Wake, William – The False-Prophets tried by their Fruits, being a sermon preached… 1699, in which it is shown that the principles, and practices, of the Church of Rome (with relation to those whom they call heretics) are not only destructive of civil society, but are utterly irreconcilable with the Gospel of Christ (London, 1700)
Wake (1657–1737) was an Anglican priest and Archbishop of Canterbury from 1716 until his death in 1737.
Howie, John – ‘A Preface Concerning Association, Toleration, and what is now called Liberty of Conscience’ 17 pp. in Faithful Witness-Bearing Exemplified: a Collection… (Kilmarnock, 1783)
Howie was a Scot who had separatistic principles; not everything he says (without much more qualification) about associations is recommended.
Wilson, James R. – ‘Essay on Tolerance’ (1823)
Downame, George – The Christian’s Freedom wherein is fully expressed the doctrine of Christian liberty… (Oxford, 1635)
Reasons against the Independent Government of Particular Congregations: as also Against the Toleration of such Churches to be Erected in this Kingdom. Together with an answer to such reasons as are commonly alleged for such a Toleration… (London, 1641) 54 pp.
Edwards (1599-1647) was a major defender of Presbyterianism in England.
Cotton, John – The Bloody Tenet, Washed, and made White in the Blood of the Lamb: being discussed and discharged of blood-guiltiness by just defense. Wherein the great questions of this present time are handled, viz. how far liberty of conscience ought to be given to those that truly fear God? And how far restrained to turbulent and pestilent persons, that not only raze the foundation of godliness, but disturb the civil peace where they live? Also how far the magistrate may proceed in the duties of the First Table? And that all magistrates ought to study the word and will of God, that they may frame their government according to it. Discussed. As they are alleged from diverse Scriptures, out of the Old and New Testament. Wherein also the practice of princes is debated, together with the judgement of ancient and late writers of most precious esteem. Whereunto is added a reply to Mr. Williams answer to Mr. Cotton’s letter HathiTrust ToC (London, 1647)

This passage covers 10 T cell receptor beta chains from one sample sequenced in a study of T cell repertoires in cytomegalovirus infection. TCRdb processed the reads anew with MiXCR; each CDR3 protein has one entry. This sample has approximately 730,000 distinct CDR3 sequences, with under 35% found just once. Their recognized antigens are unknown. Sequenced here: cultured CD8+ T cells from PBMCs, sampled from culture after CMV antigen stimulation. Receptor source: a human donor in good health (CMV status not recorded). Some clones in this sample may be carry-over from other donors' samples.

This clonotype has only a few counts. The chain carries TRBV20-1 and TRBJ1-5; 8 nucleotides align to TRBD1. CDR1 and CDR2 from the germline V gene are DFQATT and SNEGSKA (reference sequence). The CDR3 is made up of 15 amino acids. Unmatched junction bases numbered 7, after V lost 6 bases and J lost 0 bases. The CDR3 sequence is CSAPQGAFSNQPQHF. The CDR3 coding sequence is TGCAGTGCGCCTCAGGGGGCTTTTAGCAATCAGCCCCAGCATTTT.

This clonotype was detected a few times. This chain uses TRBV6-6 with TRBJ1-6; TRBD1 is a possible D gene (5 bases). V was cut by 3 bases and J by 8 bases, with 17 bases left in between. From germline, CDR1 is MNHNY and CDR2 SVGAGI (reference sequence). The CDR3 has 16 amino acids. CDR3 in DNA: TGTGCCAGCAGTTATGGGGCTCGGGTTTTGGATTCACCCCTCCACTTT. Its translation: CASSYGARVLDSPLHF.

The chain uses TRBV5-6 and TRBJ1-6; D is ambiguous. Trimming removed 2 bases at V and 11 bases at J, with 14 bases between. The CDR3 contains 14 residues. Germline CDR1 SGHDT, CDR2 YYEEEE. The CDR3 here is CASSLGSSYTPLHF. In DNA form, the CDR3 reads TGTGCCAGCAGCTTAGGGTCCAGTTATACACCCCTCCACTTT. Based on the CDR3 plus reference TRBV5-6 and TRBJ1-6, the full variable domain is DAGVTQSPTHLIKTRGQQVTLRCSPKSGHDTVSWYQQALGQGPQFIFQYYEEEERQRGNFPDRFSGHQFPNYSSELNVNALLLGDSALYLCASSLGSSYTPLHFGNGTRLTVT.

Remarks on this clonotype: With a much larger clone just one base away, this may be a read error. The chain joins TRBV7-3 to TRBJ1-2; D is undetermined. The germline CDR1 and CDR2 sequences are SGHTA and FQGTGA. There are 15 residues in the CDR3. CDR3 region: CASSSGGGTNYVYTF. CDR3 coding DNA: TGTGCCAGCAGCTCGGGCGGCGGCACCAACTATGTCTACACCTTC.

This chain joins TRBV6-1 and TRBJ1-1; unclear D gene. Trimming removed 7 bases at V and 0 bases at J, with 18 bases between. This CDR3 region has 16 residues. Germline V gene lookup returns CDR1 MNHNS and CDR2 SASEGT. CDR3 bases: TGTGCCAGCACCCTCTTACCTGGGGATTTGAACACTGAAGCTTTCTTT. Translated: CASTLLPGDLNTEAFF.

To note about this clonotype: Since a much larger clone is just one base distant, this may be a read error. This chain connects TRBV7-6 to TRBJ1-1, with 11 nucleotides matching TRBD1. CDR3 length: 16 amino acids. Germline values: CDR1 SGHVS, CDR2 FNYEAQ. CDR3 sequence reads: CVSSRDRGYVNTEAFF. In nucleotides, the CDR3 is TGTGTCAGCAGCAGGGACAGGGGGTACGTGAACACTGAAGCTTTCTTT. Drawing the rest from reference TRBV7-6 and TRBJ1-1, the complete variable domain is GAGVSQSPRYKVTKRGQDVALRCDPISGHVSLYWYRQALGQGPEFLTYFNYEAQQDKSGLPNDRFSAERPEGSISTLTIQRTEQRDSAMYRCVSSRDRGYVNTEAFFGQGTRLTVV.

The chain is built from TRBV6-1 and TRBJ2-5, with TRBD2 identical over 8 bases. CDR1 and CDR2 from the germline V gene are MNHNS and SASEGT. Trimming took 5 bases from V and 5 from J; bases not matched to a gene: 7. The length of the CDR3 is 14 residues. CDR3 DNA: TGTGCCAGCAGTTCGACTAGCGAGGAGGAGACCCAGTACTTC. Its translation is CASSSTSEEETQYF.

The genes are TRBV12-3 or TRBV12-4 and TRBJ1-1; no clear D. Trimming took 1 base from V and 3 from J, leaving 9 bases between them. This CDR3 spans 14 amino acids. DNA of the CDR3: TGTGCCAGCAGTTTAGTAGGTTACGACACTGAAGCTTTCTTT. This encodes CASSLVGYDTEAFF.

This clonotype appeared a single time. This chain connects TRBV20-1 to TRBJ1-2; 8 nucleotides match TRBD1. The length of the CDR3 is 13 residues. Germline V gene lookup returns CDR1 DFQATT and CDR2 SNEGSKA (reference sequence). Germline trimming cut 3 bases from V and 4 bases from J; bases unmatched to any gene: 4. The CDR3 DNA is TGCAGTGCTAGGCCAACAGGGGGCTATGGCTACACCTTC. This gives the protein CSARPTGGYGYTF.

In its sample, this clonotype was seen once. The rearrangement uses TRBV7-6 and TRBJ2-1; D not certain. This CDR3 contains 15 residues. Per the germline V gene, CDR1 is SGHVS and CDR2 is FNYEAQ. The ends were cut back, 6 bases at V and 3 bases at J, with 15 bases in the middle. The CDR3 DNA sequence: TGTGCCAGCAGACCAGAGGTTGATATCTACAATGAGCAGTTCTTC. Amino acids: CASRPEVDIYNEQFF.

The baptist, Roger Williams (1603–1683), who was exiled from puritan Boston, New England, was the first main promoter in America of the idea that the Magistrate was not to uphold the First Table of God’s Law. His 1644 book was entitled, The Bloody Tenet of Persecution, for Cause of Conscience… (see Wikipedia). Williams responded to Cotton’s work in 1652, with a piece entitled, The Bloudy Tenent Yet More Bloudy by Mr. Cotton’s Endeavour to Wash it…
Cradock, Walter – Gospel-Liberty, in the Extensions [and] Limitations of it. Wherein is laid down an exact way to end the present dissensions, and to preserve future peace among the saints… (London, 1648) on 1 Cor. 10:23
Rutherford, Samuel – A Free Disputation Against Pretended Liberty of Conscience (London, 1649) This ed. includes an extended Table of Contents.